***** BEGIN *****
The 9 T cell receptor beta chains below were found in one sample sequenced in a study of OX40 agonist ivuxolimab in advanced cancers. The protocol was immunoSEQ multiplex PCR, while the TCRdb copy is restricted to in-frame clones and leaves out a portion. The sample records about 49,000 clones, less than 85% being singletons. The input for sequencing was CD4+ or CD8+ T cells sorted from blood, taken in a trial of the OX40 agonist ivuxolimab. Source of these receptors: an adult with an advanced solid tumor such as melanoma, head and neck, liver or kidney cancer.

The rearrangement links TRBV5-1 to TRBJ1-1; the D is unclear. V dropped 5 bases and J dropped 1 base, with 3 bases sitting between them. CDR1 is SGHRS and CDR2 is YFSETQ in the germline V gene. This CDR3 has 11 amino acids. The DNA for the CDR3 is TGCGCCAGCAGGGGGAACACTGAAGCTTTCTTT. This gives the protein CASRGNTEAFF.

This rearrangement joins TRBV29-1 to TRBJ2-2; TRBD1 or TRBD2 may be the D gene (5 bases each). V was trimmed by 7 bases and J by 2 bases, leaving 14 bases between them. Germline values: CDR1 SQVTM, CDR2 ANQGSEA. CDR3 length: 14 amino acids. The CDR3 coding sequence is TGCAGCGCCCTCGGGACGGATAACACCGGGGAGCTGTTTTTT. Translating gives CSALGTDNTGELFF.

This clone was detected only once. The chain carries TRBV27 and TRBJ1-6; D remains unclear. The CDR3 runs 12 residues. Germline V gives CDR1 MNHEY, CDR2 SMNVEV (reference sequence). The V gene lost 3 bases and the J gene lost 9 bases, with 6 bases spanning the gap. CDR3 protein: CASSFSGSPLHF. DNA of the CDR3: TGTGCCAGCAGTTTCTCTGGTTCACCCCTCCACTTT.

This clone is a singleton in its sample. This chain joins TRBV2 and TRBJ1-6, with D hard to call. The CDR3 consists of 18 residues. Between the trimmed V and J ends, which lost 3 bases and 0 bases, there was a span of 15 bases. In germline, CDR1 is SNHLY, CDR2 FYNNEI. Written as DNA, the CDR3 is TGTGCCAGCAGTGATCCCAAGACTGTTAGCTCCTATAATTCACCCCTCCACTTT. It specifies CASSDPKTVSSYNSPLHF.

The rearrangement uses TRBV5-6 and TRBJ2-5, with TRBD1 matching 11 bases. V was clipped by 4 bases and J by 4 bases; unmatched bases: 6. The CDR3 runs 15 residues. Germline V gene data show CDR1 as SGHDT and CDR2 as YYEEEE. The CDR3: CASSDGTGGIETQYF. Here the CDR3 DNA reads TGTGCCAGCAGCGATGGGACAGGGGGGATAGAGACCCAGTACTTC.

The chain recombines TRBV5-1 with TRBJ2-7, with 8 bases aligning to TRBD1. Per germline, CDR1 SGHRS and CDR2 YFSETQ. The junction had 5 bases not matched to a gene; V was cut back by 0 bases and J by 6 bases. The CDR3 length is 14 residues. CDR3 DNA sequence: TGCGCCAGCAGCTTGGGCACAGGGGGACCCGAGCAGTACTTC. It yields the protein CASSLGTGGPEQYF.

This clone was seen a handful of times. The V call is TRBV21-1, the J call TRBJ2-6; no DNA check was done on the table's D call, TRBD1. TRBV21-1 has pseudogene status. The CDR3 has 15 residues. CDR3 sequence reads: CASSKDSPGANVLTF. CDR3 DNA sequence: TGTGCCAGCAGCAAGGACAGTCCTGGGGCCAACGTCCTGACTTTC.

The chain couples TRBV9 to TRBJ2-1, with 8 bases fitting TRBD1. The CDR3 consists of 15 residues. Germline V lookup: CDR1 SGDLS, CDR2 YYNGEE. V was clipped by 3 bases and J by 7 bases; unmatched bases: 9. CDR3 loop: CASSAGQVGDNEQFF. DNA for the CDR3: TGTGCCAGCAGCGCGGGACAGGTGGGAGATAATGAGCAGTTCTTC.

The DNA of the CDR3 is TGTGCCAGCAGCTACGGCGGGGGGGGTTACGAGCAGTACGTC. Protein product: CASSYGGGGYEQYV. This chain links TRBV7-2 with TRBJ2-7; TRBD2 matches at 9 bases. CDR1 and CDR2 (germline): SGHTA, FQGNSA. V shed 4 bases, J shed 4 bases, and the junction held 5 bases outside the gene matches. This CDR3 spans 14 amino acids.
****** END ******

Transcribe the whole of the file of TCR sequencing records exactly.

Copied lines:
The 9 T cell receptor beta chains below were found in one sample sequenced in a study of OX40 agonist ivuxolimab in advanced cancers. The protocol was immunoSEQ multiplex PCR, while the TCRdb copy is restricted to in-frame clones and leaves out a portion. The sample records about 49,000 clones, less than 85% being singletons. The input for sequencing was CD4+ or CD8+ T cells sorted from blood, taken in a trial of the OX40 agonist ivuxolimab. Source of these receptors: an adult with an advanced solid tumor such as melanoma, head and neck, liver or kidney cancer.

The rearrangement links TRBV5-1 to TRBJ1-1; the D is unclear. V dropped 5 bases and J dropped 1 base, with 3 bases sitting between them. CDR1 is SGHRS and CDR2 is YFSETQ in the germline V gene. This CDR3 has 11 amino acids. The DNA for the CDR3 is TGCGCCAGCAGGGGGAACACTGAAGCTTTCTTT. This gives the protein CASRGNTEAFF.

This rearrangement joins TRBV29-1 to TRBJ2-2; TRBD1 or TRBD2 may be the D gene (5 bases each). V was trimmed by 7 bases and J by 2 bases, leaving 14 bases between them. Germline values: CDR1 SQVTM, CDR2 ANQGSEA. CDR3 length: 14 amino acids. The CDR3 coding sequence is TGCAGCGCCCTCGGGACGGATAACACCGGGGAGCTGTTTTTT. Translating gives CSALGTDNTGELFF.

This clone was detected only once. The chain carries TRBV27 and TRBJ1-6; D remains unclear. The CDR3 runs 12 residues. Germline V gives CDR1 MNHEY, CDR2 SMNVEV (reference sequence). The V gene lost 3 bases and the J gene lost 9 bases, with 6 bases spanning the gap. CDR3 protein: CASSFSGSPLHF. DNA of the CDR3: TGTGCCAGCAGTTTCTCTGGTTCACCCCTCCACTTT.

This clone is a singleton in its sample. This chain joins TRBV2 and TRBJ1-6, with D hard to call. The CDR3 consists of 18 residues. Between the trimmed V and J ends, which lost 3 bases and 0 bases, there was a span of 15 bases. In germline, CDR1 is SNHLY, CDR2 FYNNEI. Written as DNA, the CDR3 is TGTGCCAGCAGTGATCCCAAGACTGTTAGCTCCTATAATTCACCCCTCCACTTT. It specifies CASSDPKTVSSYNSPLHF.

The rearrangement uses TRBV5-6 and TRBJ2-5, with TRBD1 matching 11 bases. V was clipped by 4 bases and J by 4 bases; unmatched bases: 6. The CDR3 runs 15 residues. Germline V gene data show CDR1 as SGHDT and CDR2 as YYEEEE. The CDR3: CASSDGTGGIETQYF. Here the CDR3 DNA reads TGTGCCAGCAGCGATGGGACAGGGGGGATAGAGACCCAGTACTTC.

The chain recombines TRBV5-1 with TRBJ2-7, with 8 bases aligning to TRBD1. Per germline, CDR1 SGHRS and CDR2 YFSETQ. The junction had 5 bases not matched to a gene; V was cut back by 0 bases and J by 6 bases. The CDR3 length is 14 residues. CDR3 DNA sequence: TGCGCCAGCAGCTTGGGCACAGGGGGACCCGAGCAGTACTTC. It yields the protein CASSLGTGGPEQYF.

This clone was seen a handful of times. The V call is TRBV21-1, the J call TRBJ2-6; no DNA check was done on the table's D call, TRBD1. TRBV21-1 has pseudogene status. The CDR3 has 15 residues. CDR3 sequence reads: CASSKDSPGANVLTF. CDR3 DNA sequence: TGTGCCAGCAGCAAGGACAGTCCTGGGGCCAACGTCCTGACTTTC.

The chain couples TRBV9 to TRBJ2-1, with 8 bases fitting TRBD1. The CDR3 consists of 15 residues. Germline V lookup: CDR1 SGDLS, CDR2 YYNGEE. V was clipped by 3 bases and J by 7 bases; unmatched bases: 9. CDR3 loop: CASSAGQVGDNEQFF. DNA for the CDR3: TGTGCCAGCAGCGCGGGACAGGTGGGAGATAATGAGCAGTTCTTC.

The DNA of the CDR3 is TGTGCCAGCAGCTACGGCGGGGGGGGTTACGAGCAGTACGTC. Protein product: CASSYGGGGYEQYV. This chain links TRBV7-2 with TRBJ2-7; TRBD2 matches at 9 bases. CDR1 and CDR2 (germline): SGHTA, FQGNSA. V shed 4 bases, J shed 4 bases, and the junction held 5 bases outside the gene matches. This CDR3 spans 14 amino acids.